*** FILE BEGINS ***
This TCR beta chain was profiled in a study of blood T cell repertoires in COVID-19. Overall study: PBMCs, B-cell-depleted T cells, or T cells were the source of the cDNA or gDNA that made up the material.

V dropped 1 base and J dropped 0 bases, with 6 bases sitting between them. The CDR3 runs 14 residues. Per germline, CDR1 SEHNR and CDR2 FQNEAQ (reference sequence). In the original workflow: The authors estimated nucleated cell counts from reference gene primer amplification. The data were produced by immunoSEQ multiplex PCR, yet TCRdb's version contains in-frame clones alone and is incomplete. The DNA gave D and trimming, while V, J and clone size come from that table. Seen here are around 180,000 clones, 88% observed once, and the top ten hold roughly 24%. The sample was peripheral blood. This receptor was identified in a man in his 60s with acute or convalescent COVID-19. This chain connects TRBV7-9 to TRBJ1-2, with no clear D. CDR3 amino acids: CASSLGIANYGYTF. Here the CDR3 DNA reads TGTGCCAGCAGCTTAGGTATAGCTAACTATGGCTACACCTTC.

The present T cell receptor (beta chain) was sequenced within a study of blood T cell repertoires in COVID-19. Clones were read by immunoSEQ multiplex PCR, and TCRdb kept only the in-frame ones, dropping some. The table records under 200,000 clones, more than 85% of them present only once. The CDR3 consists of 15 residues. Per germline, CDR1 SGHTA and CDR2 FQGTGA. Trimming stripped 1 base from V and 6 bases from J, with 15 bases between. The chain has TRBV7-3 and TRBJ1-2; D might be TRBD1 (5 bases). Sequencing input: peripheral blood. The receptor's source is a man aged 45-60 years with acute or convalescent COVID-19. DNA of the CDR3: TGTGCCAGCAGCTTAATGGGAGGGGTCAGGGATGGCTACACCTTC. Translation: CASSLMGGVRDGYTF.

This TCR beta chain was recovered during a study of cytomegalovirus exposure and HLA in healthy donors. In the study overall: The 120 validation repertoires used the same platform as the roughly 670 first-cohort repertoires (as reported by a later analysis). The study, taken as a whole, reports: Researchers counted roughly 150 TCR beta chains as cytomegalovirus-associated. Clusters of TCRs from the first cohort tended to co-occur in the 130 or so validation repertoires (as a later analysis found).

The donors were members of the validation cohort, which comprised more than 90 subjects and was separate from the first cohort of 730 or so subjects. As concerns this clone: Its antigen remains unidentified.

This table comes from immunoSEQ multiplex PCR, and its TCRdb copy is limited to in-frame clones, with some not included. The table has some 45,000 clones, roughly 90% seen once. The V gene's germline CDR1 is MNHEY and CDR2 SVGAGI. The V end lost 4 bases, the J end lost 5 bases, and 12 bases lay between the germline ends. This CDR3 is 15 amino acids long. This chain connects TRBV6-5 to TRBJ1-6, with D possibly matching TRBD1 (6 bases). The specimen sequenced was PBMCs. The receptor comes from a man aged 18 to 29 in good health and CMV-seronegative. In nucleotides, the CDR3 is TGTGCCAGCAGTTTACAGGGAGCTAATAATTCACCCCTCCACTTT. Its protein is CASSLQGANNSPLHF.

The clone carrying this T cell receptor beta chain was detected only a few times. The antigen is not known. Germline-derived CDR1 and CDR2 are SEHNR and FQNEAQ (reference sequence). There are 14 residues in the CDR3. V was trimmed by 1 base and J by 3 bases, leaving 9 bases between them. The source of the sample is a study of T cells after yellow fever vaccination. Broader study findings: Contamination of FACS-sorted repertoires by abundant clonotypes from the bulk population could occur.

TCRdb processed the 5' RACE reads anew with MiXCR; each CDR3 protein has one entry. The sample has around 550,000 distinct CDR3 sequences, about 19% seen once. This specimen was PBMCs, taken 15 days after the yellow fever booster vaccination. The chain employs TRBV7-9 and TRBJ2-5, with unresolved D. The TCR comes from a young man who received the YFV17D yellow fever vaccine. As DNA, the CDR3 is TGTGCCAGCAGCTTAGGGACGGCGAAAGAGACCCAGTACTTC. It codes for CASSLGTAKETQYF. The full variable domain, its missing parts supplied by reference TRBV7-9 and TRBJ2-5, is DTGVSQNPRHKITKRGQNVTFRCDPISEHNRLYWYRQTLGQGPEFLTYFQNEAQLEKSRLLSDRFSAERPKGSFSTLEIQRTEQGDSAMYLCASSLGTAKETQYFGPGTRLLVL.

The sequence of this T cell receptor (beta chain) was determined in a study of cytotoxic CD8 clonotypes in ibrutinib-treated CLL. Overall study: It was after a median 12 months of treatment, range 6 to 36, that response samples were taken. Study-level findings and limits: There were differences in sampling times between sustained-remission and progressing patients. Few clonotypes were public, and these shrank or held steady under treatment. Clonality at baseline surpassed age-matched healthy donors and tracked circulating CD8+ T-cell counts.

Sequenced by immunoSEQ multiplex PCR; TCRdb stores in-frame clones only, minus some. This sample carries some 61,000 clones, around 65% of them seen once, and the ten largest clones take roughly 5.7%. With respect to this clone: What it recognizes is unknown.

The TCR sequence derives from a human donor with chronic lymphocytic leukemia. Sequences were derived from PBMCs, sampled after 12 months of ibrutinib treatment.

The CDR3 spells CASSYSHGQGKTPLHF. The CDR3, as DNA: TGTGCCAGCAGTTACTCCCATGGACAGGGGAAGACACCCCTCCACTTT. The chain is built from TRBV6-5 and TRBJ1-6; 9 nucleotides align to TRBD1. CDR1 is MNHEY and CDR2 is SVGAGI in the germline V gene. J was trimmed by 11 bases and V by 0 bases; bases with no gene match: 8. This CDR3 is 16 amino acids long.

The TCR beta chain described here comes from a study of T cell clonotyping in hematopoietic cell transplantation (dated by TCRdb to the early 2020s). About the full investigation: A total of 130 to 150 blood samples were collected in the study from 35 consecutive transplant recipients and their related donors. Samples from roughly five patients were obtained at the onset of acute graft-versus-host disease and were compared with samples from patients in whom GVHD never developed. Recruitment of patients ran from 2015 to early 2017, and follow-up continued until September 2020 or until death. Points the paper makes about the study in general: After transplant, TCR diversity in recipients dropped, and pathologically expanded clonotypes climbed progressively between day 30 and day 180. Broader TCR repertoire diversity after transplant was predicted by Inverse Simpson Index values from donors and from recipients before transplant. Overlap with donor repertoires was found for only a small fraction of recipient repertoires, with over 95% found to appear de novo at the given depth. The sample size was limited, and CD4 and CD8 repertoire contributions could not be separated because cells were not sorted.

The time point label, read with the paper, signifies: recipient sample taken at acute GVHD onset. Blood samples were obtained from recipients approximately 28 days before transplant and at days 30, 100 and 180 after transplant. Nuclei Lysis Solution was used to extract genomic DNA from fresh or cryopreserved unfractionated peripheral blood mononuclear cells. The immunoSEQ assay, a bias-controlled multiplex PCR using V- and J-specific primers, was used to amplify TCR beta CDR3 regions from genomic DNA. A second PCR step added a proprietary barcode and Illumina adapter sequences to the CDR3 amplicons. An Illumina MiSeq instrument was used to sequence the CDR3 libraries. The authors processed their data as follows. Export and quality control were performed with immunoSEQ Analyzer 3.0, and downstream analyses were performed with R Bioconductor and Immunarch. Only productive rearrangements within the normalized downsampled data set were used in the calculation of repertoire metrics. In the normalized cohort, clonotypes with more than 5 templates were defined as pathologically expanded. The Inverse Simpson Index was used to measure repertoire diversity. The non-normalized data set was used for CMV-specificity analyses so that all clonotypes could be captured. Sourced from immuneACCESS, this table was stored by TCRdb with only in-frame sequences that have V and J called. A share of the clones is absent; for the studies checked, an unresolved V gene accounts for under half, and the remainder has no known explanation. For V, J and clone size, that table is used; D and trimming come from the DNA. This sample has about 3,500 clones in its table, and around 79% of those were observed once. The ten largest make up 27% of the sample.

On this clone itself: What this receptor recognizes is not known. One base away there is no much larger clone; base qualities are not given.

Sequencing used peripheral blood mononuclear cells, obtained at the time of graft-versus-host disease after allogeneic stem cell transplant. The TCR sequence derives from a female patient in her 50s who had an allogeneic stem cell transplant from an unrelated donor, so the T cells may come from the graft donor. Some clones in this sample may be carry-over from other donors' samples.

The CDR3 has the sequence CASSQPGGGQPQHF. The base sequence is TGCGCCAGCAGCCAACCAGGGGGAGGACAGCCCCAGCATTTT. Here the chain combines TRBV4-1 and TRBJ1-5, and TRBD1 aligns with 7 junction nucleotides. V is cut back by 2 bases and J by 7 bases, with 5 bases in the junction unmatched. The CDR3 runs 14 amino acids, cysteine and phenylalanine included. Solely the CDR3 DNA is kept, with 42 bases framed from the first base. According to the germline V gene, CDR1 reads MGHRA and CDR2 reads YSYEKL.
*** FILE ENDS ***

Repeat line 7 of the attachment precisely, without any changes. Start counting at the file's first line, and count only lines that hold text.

The clone carrying this T cell receptor beta chain was detected only a few times. The antigen is not known. Germline-derived CDR1 and CDR2 are SEHNR and FQNEAQ (reference sequence). There are 14 residues in the CDR3. V was trimmed by 1 base and J by 3 bases, leaving 9 bases between them. The source of the sample is a study of T cells after yellow fever vaccination. Broader study findings: Contamination of FACS-sorted repertoires by abundant clonotypes from the bulk population could occur.